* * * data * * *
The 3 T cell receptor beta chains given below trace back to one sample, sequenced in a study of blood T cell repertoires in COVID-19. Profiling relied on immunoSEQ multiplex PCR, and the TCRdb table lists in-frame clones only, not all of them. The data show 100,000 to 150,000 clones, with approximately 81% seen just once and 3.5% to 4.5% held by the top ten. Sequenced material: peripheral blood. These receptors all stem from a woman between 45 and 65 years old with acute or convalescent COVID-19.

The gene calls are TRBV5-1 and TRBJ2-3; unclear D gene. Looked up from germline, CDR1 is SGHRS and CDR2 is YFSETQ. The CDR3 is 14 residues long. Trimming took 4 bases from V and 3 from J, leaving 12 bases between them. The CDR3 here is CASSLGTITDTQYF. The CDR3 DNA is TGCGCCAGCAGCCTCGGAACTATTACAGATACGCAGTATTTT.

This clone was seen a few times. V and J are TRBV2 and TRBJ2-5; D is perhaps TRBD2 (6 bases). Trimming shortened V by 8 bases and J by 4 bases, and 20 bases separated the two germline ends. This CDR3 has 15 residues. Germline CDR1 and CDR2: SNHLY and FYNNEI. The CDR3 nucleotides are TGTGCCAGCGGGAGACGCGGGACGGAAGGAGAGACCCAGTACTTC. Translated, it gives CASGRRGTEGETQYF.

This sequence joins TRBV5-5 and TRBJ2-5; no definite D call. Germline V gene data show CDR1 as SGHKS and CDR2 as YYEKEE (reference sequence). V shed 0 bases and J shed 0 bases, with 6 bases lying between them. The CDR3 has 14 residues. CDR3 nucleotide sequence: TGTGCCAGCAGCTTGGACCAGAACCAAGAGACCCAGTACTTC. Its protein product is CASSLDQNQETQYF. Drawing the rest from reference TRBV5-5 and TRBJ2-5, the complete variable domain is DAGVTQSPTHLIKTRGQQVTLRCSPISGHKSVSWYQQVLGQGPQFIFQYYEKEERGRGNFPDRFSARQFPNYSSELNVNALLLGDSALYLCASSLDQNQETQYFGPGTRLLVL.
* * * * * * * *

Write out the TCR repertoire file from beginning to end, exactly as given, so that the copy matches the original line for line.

The 3 T cell receptor beta chains given below trace back to one sample, sequenced in a study of blood T cell repertoires in COVID-19. Profiling relied on immunoSEQ multiplex PCR, and the TCRdb table lists in-frame clones only, not all of them. The data show 100,000 to 150,000 clones, with approximately 81% seen just once and 3.5% to 4.5% held by the top ten. Sequenced material: peripheral blood. These receptors all stem from a woman between 45 and 65 years old with acute or convalescent COVID-19.

The gene calls are TRBV5-1 and TRBJ2-3; unclear D gene. Looked up from germline, CDR1 is SGHRS and CDR2 is YFSETQ. The CDR3 is 14 residues long. Trimming took 4 bases from V and 3 from J, leaving 12 bases between them. The CDR3 here is CASSLGTITDTQYF. The CDR3 DNA is TGCGCCAGCAGCCTCGGAACTATTACAGATACGCAGTATTTT.

This clone was seen a few times. V and J are TRBV2 and TRBJ2-5; D is perhaps TRBD2 (6 bases). Trimming shortened V by 8 bases and J by 4 bases, and 20 bases separated the two germline ends. This CDR3 has 15 residues. Germline CDR1 and CDR2: SNHLY and FYNNEI. The CDR3 nucleotides are TGTGCCAGCGGGAGACGCGGGACGGAAGGAGAGACCCAGTACTTC. Translated, it gives CASGRRGTEGETQYF.

This sequence joins TRBV5-5 and TRBJ2-5; no definite D call. Germline V gene data show CDR1 as SGHKS and CDR2 as YYEKEE (reference sequence). V shed 0 bases and J shed 0 bases, with 6 bases lying between them. The CDR3 has 14 residues. CDR3 nucleotide sequence: TGTGCCAGCAGCTTGGACCAGAACCAAGAGACCCAGTACTTC. Its protein product is CASSLDQNQETQYF. Drawing the rest from reference TRBV5-5 and TRBJ2-5, the complete variable domain is DAGVTQSPTHLIKTRGQQVTLRCSPISGHKSVSWYQQVLGQGPQFIFQYYEKEERGRGNFPDRFSARQFPNYSSELNVNALLLGDSALYLCASSLDQNQETQYFGPGTRLLVL.